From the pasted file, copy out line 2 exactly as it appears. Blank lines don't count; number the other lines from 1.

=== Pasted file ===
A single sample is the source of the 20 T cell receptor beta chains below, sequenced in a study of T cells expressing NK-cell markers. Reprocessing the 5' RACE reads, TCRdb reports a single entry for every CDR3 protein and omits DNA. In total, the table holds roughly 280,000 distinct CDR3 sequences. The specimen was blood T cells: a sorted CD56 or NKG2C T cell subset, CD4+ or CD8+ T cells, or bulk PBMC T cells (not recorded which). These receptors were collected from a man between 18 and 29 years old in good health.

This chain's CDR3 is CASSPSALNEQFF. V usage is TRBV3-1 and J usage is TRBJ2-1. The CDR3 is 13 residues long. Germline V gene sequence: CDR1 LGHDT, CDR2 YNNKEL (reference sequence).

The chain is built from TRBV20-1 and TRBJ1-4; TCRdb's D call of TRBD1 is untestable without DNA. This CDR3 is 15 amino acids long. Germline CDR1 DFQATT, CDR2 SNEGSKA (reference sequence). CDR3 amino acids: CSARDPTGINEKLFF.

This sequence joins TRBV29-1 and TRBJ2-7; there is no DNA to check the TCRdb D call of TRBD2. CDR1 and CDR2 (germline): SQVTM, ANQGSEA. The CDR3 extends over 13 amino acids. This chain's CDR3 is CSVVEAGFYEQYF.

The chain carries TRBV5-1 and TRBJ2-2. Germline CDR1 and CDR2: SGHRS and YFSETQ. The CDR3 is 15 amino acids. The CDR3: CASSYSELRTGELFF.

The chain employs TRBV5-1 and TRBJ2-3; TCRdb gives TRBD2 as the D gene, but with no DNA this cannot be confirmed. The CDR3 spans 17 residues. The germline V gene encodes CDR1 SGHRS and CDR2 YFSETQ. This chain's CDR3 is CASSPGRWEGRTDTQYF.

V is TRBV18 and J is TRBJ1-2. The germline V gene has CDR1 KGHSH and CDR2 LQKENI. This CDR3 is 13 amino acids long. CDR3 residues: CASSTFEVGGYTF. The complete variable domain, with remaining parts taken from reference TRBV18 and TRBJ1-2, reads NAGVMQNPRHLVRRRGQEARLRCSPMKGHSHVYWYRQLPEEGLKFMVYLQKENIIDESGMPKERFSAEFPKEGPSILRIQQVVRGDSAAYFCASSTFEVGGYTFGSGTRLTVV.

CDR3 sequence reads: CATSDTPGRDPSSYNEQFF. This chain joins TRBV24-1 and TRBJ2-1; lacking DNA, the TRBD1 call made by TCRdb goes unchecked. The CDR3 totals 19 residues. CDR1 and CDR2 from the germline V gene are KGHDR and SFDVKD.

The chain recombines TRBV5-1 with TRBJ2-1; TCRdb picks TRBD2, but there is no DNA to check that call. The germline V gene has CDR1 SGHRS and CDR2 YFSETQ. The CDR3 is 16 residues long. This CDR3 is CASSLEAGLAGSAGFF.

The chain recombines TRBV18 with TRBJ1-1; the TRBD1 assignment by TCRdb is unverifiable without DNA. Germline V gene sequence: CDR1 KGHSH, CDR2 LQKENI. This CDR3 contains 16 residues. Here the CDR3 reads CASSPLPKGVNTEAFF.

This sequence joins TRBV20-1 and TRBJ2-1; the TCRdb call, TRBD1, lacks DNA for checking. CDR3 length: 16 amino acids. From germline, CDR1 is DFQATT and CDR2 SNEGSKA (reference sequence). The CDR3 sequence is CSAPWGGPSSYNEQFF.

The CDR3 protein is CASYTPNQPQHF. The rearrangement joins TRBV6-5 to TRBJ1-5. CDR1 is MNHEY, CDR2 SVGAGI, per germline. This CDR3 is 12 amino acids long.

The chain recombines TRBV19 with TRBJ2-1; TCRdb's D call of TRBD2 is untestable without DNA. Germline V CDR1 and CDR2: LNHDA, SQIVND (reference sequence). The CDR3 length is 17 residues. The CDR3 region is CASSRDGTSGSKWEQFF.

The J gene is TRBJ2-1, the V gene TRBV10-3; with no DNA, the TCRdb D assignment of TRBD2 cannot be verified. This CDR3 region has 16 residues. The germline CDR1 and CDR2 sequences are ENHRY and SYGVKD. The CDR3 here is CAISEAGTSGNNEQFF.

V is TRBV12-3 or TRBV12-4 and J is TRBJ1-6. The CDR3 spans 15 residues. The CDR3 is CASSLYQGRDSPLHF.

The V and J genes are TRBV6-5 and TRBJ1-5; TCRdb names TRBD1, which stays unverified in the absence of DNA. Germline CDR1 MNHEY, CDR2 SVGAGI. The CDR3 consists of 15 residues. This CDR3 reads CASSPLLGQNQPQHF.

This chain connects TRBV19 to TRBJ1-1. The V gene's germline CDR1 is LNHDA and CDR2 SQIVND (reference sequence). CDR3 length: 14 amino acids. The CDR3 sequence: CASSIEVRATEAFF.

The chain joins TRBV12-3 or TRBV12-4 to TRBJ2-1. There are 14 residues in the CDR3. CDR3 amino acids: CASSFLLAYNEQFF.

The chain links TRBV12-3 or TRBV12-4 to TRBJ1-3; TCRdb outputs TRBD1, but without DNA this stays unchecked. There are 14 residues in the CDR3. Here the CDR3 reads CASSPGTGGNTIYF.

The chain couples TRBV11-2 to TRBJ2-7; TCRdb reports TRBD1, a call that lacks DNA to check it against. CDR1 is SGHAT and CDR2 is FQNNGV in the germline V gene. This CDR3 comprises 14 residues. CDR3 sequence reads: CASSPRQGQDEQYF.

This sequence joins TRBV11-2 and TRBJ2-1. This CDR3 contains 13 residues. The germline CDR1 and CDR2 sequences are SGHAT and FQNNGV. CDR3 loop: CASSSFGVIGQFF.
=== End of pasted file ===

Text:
This chain's CDR3 is CASSPSALNEQFF. V usage is TRBV3-1 and J usage is TRBJ2-1. The CDR3 is 13 residues long. Germline V gene sequence: CDR1 LGHDT, CDR2 YNNKEL (reference sequence).